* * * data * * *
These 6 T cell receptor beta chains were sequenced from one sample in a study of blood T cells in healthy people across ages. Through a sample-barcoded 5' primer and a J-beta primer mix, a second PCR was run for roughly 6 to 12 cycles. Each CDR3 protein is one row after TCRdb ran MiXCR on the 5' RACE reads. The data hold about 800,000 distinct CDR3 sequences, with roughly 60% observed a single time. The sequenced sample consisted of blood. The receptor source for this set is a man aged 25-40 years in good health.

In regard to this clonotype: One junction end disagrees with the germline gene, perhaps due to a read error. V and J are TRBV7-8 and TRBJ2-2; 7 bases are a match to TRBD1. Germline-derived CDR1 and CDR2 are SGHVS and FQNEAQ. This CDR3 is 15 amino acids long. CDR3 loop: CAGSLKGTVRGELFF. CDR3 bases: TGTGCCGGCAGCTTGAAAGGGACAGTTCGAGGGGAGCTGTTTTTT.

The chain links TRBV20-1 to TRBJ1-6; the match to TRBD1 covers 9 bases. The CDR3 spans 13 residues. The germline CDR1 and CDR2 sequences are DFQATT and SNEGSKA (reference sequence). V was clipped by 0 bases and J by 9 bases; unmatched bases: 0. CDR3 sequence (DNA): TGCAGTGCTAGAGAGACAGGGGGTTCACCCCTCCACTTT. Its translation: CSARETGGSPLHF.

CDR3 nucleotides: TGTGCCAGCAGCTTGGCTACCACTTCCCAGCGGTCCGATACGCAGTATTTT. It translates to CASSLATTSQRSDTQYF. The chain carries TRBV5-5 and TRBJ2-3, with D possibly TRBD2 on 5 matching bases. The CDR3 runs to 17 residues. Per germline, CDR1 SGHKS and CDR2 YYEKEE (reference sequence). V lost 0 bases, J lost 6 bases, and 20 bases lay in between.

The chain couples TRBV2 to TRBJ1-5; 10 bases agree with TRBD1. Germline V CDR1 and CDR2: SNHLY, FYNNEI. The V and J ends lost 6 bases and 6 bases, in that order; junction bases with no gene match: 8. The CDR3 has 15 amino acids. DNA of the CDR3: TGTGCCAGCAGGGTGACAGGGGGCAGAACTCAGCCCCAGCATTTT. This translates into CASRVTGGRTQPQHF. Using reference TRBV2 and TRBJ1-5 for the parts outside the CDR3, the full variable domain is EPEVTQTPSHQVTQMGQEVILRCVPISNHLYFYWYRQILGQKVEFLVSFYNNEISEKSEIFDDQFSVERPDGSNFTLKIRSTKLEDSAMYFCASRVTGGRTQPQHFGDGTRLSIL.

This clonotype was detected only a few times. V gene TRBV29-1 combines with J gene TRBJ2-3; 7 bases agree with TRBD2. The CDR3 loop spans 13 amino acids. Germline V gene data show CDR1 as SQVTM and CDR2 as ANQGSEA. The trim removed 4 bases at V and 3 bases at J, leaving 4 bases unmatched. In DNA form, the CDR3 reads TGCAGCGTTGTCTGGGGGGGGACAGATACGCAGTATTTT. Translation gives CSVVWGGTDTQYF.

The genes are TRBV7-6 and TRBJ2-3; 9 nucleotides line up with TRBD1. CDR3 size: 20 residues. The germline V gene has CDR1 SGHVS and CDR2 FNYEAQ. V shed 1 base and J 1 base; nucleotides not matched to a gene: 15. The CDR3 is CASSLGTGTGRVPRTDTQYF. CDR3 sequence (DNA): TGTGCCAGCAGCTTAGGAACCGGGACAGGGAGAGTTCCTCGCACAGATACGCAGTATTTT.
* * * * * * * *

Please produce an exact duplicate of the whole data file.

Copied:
These 6 T cell receptor beta chains were sequenced from one sample in a study of blood T cells in healthy people across ages. Through a sample-barcoded 5' primer and a J-beta primer mix, a second PCR was run for roughly 6 to 12 cycles. Each CDR3 protein is one row after TCRdb ran MiXCR on the 5' RACE reads. The data hold about 800,000 distinct CDR3 sequences, with roughly 60% observed a single time. The sequenced sample consisted of blood. The receptor source for this set is a man aged 25-40 years in good health.

In regard to this clonotype: One junction end disagrees with the germline gene, perhaps due to a read error. V and J are TRBV7-8 and TRBJ2-2; 7 bases are a match to TRBD1. Germline-derived CDR1 and CDR2 are SGHVS and FQNEAQ. This CDR3 is 15 amino acids long. CDR3 loop: CAGSLKGTVRGELFF. CDR3 bases: TGTGCCGGCAGCTTGAAAGGGACAGTTCGAGGGGAGCTGTTTTTT.

The chain links TRBV20-1 to TRBJ1-6; the match to TRBD1 covers 9 bases. The CDR3 spans 13 residues. The germline CDR1 and CDR2 sequences are DFQATT and SNEGSKA (reference sequence). V was clipped by 0 bases and J by 9 bases; unmatched bases: 0. CDR3 sequence (DNA): TGCAGTGCTAGAGAGACAGGGGGTTCACCCCTCCACTTT. Its translation: CSARETGGSPLHF.

CDR3 nucleotides: TGTGCCAGCAGCTTGGCTACCACTTCCCAGCGGTCCGATACGCAGTATTTT. It translates to CASSLATTSQRSDTQYF. The chain carries TRBV5-5 and TRBJ2-3, with D possibly TRBD2 on 5 matching bases. The CDR3 runs to 17 residues. Per germline, CDR1 SGHKS and CDR2 YYEKEE (reference sequence). V lost 0 bases, J lost 6 bases, and 20 bases lay in between.

The chain couples TRBV2 to TRBJ1-5; 10 bases agree with TRBD1. Germline V CDR1 and CDR2: SNHLY, FYNNEI. The V and J ends lost 6 bases and 6 bases, in that order; junction bases with no gene match: 8. The CDR3 has 15 amino acids. DNA of the CDR3: TGTGCCAGCAGGGTGACAGGGGGCAGAACTCAGCCCCAGCATTTT. This translates into CASRVTGGRTQPQHF. Using reference TRBV2 and TRBJ1-5 for the parts outside the CDR3, the full variable domain is EPEVTQTPSHQVTQMGQEVILRCVPISNHLYFYWYRQILGQKVEFLVSFYNNEISEKSEIFDDQFSVERPDGSNFTLKIRSTKLEDSAMYFCASRVTGGRTQPQHFGDGTRLSIL.

This clonotype was detected only a few times. V gene TRBV29-1 combines with J gene TRBJ2-3; 7 bases agree with TRBD2. The CDR3 loop spans 13 amino acids. Germline V gene data show CDR1 as SQVTM and CDR2 as ANQGSEA. The trim removed 4 bases at V and 3 bases at J, leaving 4 bases unmatched. In DNA form, the CDR3 reads TGCAGCGTTGTCTGGGGGGGGACAGATACGCAGTATTTT. Translation gives CSVVWGGTDTQYF.

The genes are TRBV7-6 and TRBJ2-3; 9 nucleotides line up with TRBD1. CDR3 size: 20 residues. The germline V gene has CDR1 SGHVS and CDR2 FNYEAQ. V shed 1 base and J 1 base; nucleotides not matched to a gene: 15. The CDR3 is CASSLGTGTGRVPRTDTQYF. CDR3 sequence (DNA): TGTGCCAGCAGCTTAGGAACCGGGACAGGGAGAGTTCCTCGCACAGATACGCAGTATTTT.